A ‘huge’ skills shortage is dimming job prospects for thousands of West Midland school-leavers – with constant complaints over young adults’ employability, says MP Adrian Bailey.
West Bromwich West MP Mr Bailey said even the brightest pupils were often ill-prepared for the workplace, while a flawed educational system geared to an ‘academic agenda’ was holding back career hopes for many young adults.
But he highlighted the sales successes of Jaguar Land Rover in recent years and the vehicle-maker’s creation of thousands of jobs as a barometer for economic growth in the region and a boom for employment.
The MP, chairman of the Business, Innovation and Skills Committee in the House of Commons, is helping promote a free Black Country Jobs and Careers Fair on Friday July 12 at the Public in West Bromwich, backed by more than 30 local employers, in support of local youngsters.
“There is an issue around the employability of young people – it is a constant complaint. Even the brightest do not seem to be work-ready, and this has moved politicians, the education sector and business to realise that we have all got a responsibility here,” he said.
“I think we have an education system which is geared to delivering an academic agenda. Qualifications and university entrance became the be-all and end-all.
“There are the 50 per cent that do not get into university and I think that means that schools are often judged on their ability to deliver to the higher education sector rather than get them into jobs that will suit them.
“I also get complaints from business about graduates – sometimes it is about basic literacy and numeracy. It can also be about attitude, presentation and commitment. Some pupils seem to suffer from exaggerated expectations.
“They are bombarded with expectations, but they find the real world is more difficult than that. We are trying to reverse this.
“To change that, I believe that involves changing the way we monitor and judge schools and it involves a much better career service with one-to-one mentoring.
“Jaguar Land Rover is a demonstration of what foreign investment can do to reinforce what was a very strong brand anyway. JLR has completely changed the whole perception of the motor industry in the West Midlands.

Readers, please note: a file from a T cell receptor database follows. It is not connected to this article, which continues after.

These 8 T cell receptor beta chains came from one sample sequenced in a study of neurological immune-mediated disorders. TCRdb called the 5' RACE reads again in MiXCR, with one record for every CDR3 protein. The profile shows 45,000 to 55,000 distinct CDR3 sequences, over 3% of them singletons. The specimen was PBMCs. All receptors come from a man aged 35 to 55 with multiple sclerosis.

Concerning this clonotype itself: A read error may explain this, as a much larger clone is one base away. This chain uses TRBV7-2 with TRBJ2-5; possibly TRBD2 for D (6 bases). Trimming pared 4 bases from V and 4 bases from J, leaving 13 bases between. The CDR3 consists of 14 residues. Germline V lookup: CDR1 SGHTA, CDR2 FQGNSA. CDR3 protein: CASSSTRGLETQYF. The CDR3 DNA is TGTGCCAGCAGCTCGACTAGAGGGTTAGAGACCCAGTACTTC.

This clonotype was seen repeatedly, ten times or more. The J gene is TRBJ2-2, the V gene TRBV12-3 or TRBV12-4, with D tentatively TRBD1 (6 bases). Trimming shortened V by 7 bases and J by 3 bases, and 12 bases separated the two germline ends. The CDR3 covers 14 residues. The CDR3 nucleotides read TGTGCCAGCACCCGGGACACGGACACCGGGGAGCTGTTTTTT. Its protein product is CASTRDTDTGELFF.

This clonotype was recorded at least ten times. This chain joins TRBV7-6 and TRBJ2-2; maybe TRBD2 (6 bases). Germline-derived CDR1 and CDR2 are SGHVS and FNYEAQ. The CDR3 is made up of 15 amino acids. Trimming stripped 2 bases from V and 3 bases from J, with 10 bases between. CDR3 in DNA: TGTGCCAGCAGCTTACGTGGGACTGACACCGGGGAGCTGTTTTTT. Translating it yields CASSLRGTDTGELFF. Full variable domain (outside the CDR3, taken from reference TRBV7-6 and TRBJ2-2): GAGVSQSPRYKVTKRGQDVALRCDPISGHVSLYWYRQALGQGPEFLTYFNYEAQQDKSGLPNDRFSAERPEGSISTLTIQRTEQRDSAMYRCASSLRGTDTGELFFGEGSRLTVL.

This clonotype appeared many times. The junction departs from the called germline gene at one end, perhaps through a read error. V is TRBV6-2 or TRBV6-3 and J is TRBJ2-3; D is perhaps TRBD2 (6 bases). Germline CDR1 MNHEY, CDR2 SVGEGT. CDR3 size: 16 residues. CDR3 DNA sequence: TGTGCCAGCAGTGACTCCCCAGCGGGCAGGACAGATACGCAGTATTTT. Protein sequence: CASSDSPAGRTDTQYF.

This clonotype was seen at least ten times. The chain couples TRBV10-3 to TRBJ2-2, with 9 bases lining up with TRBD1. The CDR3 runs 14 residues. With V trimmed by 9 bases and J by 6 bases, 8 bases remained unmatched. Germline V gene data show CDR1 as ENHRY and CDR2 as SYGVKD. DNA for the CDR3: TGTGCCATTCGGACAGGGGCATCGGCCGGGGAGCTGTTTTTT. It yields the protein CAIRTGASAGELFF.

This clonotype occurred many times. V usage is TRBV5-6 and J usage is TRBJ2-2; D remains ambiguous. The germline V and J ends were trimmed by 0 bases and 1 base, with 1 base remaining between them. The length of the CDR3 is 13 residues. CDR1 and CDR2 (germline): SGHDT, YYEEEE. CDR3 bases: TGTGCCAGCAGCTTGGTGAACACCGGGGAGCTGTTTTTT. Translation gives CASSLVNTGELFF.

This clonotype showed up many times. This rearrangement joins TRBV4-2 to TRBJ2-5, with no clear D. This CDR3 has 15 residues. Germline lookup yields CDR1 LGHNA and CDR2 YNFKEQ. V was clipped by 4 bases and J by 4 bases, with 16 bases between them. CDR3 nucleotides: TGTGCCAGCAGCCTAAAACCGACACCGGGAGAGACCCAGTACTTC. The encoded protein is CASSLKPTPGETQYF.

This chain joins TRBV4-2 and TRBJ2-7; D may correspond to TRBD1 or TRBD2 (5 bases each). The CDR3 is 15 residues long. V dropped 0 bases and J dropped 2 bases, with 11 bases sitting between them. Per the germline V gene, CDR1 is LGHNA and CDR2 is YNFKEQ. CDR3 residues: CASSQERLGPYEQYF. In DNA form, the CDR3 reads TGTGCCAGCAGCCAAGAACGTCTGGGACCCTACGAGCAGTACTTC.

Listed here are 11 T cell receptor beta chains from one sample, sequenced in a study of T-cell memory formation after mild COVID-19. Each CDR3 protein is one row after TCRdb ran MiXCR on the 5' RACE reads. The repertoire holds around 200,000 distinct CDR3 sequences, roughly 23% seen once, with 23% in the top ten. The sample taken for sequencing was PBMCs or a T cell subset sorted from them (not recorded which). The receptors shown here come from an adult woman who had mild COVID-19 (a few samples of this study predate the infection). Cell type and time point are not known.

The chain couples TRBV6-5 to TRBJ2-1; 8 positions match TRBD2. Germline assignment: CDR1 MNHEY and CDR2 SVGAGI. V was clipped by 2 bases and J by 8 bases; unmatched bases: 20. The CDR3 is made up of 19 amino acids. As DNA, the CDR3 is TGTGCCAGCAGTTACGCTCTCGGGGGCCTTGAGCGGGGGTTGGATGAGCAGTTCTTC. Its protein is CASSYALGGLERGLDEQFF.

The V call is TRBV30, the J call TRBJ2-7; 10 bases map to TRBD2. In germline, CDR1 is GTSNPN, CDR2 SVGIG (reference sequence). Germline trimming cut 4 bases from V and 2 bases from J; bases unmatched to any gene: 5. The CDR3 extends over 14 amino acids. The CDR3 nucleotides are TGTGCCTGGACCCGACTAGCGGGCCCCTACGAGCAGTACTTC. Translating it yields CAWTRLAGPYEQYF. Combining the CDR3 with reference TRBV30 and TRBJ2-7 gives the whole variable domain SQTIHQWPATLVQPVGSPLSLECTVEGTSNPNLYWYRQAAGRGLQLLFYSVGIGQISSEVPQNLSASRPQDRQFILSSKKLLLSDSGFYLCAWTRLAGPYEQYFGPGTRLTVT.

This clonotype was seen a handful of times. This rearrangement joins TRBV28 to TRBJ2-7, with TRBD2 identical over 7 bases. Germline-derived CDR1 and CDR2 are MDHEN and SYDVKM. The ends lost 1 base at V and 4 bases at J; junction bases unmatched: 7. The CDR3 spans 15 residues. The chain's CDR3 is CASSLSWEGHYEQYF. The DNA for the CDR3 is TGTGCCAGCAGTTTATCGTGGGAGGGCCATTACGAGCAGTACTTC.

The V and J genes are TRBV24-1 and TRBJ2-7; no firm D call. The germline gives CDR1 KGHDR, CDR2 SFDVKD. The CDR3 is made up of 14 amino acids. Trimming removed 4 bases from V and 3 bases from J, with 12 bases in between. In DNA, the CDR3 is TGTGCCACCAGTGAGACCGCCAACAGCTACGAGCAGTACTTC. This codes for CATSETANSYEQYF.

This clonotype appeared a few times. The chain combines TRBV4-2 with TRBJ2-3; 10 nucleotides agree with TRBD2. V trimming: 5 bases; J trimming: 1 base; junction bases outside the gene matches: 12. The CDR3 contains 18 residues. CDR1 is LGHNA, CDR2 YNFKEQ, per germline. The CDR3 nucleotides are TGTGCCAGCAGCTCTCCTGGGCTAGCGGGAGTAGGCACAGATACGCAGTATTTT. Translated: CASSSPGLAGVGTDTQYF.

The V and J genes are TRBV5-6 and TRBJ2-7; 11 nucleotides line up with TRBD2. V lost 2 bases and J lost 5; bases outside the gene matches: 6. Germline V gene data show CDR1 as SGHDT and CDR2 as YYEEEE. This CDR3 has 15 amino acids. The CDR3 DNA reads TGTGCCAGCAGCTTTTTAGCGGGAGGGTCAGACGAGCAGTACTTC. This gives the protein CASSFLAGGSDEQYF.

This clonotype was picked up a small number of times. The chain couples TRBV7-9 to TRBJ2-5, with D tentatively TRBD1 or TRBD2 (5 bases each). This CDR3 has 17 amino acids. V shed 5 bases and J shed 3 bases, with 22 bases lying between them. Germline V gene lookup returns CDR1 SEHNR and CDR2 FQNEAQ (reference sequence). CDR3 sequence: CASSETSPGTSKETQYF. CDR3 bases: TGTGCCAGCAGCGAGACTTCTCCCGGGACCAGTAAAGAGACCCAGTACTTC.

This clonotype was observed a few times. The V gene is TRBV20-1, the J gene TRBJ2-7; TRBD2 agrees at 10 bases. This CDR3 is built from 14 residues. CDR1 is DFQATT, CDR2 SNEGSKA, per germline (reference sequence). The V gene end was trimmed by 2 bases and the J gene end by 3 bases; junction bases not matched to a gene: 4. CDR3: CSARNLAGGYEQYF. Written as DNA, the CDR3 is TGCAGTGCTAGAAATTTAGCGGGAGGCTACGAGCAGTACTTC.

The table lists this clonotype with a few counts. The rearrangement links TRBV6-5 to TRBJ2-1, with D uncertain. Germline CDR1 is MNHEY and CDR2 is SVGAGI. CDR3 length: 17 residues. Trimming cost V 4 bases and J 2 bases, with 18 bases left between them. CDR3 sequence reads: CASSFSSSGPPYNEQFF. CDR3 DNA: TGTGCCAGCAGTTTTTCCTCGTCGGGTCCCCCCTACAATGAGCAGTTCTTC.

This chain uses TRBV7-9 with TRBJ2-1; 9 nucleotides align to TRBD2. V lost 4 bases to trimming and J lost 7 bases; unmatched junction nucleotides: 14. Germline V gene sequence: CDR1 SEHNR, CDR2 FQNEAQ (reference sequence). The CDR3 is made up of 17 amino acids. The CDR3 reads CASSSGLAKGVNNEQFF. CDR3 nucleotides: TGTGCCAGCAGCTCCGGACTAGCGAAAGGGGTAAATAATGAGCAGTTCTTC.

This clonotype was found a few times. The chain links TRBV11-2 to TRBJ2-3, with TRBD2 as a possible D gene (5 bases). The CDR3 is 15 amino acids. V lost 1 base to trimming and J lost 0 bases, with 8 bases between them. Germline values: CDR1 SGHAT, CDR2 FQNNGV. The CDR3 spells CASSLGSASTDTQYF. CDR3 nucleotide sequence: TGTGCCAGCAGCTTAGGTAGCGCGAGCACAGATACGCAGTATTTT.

“Britain is a world-leader in the biopharmacy industry, aerospace and automotive. With JLR embedded in the West Midlands, there is huge potential for growth.
“My own constituency has got more foundries than any other constituency in the country and the potential for supplying JLR and others is there.”
Mr Bailey said skills shortages were hampering the recovery from the recession. “There is a huge skills shortage in IT and engineering and there has been a huge problem getting young people into stem subjects which are the basis for engineering for a long time,” he said.
“But businesses are now far more constructively engaged in trying to change that and I think that Jaguar Land Rover has transformed the perception of the area – they are the archetype of how to export your way out of a recession.
“We have lost a lot (manufacturing jobs) but what we are seeing is a slimmed down, highly advanced, research-based manufacturing sector emerging in this area. I feel that with the investment in JLR in the West Midlands, there is the potential for a new economic revival.
“The way to regional growth is giving regional universities the wherewithal to work with local business. The increasing connection between higher education and business is becoming crucial.”
n A varied range of employers from the private and public sector will attend tomorrow’s Jobs Fair, including Sandwell Council, Centro, Barclays Bank, Thomas Vale Construction, Wates Living Space, the MidCounties Co-operative and the Black Country Reinvestment Society. The event, supported by Sandwell Council, runs from 10am to 3pm.